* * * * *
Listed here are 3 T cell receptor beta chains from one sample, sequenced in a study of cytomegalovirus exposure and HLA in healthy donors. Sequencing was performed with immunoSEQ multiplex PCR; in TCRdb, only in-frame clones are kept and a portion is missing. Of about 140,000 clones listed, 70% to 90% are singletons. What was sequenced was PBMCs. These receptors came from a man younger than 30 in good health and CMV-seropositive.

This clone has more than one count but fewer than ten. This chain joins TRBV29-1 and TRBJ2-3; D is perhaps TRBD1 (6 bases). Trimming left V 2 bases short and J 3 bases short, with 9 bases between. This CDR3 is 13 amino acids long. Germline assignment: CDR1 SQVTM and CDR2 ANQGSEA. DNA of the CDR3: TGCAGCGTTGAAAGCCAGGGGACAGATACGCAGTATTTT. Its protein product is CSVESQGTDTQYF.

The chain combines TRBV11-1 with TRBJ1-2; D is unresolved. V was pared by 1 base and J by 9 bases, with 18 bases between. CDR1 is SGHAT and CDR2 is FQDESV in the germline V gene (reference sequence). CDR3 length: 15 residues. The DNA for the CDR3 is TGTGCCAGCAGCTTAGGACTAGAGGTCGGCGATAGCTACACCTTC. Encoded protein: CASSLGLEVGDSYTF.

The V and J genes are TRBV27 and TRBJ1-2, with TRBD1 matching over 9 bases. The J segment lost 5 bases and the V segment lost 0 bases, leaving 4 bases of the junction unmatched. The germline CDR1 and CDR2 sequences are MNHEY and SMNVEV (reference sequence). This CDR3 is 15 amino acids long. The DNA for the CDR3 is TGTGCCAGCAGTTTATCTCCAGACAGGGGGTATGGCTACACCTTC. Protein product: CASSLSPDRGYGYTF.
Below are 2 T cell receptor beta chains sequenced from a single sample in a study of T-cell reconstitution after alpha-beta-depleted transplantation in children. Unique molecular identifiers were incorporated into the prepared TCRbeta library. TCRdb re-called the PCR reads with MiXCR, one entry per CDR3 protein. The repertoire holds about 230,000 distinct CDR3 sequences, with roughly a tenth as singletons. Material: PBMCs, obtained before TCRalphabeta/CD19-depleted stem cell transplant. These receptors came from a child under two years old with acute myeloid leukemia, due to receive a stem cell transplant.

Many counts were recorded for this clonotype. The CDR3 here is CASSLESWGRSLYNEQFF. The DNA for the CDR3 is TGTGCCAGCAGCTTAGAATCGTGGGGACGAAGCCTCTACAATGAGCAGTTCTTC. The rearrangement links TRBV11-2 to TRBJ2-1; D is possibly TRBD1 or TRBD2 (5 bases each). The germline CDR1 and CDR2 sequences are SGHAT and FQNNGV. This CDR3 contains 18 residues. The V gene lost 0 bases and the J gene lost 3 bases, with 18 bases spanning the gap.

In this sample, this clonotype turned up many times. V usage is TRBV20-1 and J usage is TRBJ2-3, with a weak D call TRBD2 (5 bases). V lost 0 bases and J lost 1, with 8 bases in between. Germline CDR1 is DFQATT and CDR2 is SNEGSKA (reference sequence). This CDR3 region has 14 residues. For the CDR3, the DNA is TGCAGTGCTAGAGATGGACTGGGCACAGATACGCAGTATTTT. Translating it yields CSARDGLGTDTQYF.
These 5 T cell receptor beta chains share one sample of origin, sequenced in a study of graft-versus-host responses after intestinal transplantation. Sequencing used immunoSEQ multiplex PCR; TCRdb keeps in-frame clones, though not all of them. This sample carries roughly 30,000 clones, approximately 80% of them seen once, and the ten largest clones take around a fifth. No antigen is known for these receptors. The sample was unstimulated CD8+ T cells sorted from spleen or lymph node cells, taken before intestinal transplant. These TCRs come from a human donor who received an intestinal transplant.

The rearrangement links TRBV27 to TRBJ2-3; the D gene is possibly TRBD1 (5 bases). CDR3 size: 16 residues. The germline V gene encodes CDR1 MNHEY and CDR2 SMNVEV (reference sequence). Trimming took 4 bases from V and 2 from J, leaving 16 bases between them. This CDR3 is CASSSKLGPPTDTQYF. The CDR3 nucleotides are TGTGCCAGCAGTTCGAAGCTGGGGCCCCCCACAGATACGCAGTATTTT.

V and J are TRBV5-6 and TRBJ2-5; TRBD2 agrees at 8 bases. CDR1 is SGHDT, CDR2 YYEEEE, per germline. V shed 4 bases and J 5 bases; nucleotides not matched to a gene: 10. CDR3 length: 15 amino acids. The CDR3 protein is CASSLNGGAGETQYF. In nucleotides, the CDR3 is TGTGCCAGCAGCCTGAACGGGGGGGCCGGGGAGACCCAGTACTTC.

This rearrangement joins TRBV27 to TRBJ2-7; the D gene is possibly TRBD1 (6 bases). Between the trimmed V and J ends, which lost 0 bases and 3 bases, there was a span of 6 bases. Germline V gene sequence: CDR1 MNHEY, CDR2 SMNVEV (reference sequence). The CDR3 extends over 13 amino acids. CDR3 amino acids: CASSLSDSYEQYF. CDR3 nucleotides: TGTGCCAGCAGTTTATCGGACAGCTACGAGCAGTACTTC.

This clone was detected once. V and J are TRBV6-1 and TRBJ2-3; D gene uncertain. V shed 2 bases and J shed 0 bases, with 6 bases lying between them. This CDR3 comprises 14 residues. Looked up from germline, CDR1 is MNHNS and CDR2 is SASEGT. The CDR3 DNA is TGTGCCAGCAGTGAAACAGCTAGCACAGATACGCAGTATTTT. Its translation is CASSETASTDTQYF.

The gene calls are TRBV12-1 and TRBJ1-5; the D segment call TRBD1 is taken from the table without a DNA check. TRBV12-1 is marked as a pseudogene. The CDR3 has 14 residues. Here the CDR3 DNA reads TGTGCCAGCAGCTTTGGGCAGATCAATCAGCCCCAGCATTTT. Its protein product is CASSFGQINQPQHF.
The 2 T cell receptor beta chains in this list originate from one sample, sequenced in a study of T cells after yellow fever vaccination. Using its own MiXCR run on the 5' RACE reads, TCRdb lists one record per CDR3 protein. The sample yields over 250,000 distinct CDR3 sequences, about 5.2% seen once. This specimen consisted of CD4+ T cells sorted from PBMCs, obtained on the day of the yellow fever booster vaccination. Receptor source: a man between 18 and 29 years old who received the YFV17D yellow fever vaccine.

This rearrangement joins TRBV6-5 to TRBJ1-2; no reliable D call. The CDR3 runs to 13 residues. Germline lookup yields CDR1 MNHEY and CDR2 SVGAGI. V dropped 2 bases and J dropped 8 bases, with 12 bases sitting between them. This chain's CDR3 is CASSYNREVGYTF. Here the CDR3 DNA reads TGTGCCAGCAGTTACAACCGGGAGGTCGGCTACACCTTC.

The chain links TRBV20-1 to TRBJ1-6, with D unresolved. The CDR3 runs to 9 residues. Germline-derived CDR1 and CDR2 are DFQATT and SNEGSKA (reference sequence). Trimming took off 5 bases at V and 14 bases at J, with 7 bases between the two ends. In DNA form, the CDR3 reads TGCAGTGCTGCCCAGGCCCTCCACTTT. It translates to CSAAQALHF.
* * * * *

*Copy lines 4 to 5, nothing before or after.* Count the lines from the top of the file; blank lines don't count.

The V and J genes are TRBV27 and TRBJ1-2, with TRBD1 matching over 9 bases. The J segment lost 5 bases and the V segment lost 0 bases, leaving 4 bases of the junction unmatched. The germline CDR1 and CDR2 sequences are MNHEY and SMNVEV (reference sequence). This CDR3 is 15 amino acids long. The DNA for the CDR3 is TGTGCCAGCAGTTTATCTCCAGACAGGGGGTATGGCTACACCTTC. Protein product: CASSLSPDRGYGYTF.
Below are 2 T cell receptor beta chains sequenced from a single sample in a study of T-cell reconstitution after alpha-beta-depleted transplantation in children. Unique molecular identifiers were incorporated into the prepared TCRbeta library. TCRdb re-called the PCR reads with MiXCR, one entry per CDR3 protein. The repertoire holds about 230,000 distinct CDR3 sequences, with roughly a tenth as singletons. Material: PBMCs, obtained before TCRalphabeta/CD19-depleted stem cell transplant. These receptors came from a child under two years old with acute myeloid leukemia, due to receive a stem cell transplant.